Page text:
As noted previously, conflicts may be created by personal interests or representations of or information possessed by the lawyer’s partners, associates, law clerks, office staff, and of counsel attorneys. Conflict checking that includes all of these players is essential. Additionally, run a conflict check before hiring any new staff member. Lawyers engaged in office sharing must also tread carefully to avoid disclosure of or access to client confidences. Failure to do so may lead to imputation of conflicts.
Changes in clients’ affiliations or mergers may lead to conflicts and must be monitored. Conflicts may be created when companies merge or engage in takeovers, for example, or where families change through divorce and remarriage. Initial conflict checks will not always avoid conflicts brought about by unanticipated changes, and monitoring and updating are necessary.
Can I Represent Despite the Conflict?
The existence of a conflict or potential conflict does not always mean you cannot undertake or continue representation, but it does require you to take certain steps before doing so. Initially, determine whether the conflict is one of the few that absolutely prohibits representation under any circumstances. For example, a lawyer cannot represent both sides in the same or related litigation. Most conflicts can be waived—but the fact that you legally can undertake representation doesn’t necessarily mean you should.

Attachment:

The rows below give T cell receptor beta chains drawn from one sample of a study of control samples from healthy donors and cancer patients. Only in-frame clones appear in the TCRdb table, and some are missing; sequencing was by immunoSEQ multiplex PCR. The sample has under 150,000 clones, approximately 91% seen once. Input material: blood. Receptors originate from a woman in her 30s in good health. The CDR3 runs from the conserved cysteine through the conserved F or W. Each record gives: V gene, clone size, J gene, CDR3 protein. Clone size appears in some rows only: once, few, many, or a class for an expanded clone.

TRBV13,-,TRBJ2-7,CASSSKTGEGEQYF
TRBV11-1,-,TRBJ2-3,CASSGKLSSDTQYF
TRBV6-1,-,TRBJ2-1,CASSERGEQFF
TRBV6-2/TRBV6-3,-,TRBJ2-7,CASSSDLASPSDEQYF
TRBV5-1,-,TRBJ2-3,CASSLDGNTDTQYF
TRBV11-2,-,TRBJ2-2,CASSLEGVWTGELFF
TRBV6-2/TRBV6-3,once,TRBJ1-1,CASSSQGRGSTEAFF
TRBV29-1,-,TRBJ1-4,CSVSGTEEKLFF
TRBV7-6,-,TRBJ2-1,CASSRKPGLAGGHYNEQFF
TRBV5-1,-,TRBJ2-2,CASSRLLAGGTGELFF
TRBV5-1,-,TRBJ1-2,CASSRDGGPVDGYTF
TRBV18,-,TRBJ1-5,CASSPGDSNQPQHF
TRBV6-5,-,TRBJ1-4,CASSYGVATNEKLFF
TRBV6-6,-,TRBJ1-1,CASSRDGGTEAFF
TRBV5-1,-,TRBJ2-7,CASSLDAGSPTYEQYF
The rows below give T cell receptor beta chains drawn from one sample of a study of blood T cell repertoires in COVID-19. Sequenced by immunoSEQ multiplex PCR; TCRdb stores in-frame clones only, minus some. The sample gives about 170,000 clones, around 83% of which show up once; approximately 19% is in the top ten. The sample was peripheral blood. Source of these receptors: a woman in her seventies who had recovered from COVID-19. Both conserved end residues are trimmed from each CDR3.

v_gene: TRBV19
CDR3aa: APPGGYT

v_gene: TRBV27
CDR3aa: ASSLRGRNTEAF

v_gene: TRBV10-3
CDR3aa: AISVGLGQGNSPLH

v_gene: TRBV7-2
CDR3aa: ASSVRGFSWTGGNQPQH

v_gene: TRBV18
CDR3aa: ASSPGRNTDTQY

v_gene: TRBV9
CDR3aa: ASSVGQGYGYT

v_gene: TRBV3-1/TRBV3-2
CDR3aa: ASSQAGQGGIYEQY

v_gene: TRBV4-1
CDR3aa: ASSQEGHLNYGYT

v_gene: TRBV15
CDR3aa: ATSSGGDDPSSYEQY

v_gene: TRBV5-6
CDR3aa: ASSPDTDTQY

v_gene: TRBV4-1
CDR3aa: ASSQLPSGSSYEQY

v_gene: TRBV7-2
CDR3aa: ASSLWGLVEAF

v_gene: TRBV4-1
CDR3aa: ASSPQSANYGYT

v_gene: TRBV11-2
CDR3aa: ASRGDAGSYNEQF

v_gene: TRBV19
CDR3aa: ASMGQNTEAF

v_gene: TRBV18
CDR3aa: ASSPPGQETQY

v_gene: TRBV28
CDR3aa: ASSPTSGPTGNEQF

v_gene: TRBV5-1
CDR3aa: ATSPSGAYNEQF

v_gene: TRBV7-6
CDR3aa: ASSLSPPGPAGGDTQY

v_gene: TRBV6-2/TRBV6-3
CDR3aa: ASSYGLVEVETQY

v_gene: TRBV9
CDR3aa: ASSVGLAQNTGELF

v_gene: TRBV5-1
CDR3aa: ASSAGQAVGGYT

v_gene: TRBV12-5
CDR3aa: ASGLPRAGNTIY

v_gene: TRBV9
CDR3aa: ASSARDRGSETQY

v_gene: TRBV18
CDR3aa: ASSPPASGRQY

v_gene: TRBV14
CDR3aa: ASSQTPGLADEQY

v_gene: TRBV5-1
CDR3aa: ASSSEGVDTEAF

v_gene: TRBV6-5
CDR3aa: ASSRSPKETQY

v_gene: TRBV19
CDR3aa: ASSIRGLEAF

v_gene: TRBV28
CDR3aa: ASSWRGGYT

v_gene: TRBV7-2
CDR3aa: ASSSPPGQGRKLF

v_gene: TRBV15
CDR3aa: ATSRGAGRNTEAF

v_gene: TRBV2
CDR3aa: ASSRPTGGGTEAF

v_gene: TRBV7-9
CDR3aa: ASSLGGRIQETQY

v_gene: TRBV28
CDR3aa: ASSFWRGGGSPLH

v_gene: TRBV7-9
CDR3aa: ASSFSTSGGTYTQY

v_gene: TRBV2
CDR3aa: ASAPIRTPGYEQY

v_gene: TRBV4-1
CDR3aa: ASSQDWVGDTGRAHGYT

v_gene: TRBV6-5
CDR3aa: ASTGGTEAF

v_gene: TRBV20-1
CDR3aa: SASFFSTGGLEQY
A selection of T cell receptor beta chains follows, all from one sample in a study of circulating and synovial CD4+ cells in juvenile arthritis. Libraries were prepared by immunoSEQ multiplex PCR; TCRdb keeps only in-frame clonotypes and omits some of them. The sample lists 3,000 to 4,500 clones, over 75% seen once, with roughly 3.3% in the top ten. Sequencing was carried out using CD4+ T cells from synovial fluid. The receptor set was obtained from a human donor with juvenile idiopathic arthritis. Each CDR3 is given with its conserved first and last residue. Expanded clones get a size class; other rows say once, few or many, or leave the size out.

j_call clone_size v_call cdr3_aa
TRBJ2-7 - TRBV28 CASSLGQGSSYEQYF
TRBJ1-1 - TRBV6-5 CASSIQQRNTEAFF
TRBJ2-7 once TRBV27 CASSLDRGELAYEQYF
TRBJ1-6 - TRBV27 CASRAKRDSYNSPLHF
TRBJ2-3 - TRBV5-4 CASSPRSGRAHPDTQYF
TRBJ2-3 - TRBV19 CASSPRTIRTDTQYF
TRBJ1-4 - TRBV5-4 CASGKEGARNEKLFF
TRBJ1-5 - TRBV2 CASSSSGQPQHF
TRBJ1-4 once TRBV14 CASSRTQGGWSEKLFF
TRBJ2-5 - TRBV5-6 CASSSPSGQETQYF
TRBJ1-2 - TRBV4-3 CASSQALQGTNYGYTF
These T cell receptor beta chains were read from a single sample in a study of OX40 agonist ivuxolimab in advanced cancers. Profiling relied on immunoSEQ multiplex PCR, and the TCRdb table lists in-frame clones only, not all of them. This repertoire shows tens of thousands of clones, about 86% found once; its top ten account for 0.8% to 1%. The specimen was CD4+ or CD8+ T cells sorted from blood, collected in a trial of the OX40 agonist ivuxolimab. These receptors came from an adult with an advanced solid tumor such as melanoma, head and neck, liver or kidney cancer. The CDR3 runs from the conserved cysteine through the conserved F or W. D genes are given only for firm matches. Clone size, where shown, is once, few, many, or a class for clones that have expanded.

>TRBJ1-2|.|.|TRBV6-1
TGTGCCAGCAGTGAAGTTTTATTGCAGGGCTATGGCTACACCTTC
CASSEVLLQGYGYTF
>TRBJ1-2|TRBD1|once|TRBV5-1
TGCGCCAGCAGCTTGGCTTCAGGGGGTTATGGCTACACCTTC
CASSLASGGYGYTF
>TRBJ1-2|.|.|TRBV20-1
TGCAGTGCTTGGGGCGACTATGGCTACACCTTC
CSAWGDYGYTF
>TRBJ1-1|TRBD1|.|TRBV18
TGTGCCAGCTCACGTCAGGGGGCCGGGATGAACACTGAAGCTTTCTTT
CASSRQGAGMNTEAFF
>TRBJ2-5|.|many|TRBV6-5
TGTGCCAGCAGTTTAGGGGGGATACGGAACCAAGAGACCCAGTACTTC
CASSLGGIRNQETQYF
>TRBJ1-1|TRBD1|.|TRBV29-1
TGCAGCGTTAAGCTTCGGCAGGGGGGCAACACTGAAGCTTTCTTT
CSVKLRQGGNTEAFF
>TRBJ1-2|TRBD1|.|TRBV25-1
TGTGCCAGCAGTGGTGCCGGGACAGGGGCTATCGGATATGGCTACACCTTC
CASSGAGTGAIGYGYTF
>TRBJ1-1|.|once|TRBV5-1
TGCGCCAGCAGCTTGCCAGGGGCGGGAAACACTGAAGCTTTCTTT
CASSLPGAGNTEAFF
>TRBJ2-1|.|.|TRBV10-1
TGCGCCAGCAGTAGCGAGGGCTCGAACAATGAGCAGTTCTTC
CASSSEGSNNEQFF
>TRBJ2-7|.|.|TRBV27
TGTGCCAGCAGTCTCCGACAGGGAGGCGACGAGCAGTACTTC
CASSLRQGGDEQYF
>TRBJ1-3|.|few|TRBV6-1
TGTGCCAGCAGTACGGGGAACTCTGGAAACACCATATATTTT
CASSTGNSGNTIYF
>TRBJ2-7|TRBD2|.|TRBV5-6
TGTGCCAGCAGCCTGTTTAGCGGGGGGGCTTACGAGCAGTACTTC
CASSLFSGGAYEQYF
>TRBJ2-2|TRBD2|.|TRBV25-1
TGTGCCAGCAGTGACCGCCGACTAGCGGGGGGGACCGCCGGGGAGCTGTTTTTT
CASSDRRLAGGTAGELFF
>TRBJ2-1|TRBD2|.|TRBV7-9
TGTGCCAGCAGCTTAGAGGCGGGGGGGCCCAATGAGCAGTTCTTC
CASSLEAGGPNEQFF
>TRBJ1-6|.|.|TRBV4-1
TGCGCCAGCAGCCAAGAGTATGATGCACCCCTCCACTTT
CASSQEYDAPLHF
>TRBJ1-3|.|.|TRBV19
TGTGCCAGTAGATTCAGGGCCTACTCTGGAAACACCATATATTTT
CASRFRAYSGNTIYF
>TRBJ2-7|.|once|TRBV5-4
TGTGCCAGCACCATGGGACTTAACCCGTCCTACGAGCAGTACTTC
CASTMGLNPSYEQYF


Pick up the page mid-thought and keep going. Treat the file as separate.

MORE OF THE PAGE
In assessing whether to seek consent to a potential conflict, review the practical and business issues as well as legal and ethical considerations. How will seeking consent and engaging in potentially conflicted representation affect your relationship with your current and future clients? How likely is it that problems will develop? If they do, will they affect your practice and reputation? Consent may seem like a good idea when it allows the representation and appears to make everyone happy, but if a real likelihood of future difficulties exists, you may well be simply delaying the inevitable. Not facing up to this eventuality could lead to disqualification and, worse, an angry former client, no fee, and a bar complaint.
How Should I Go About Obtaining Informed Consent?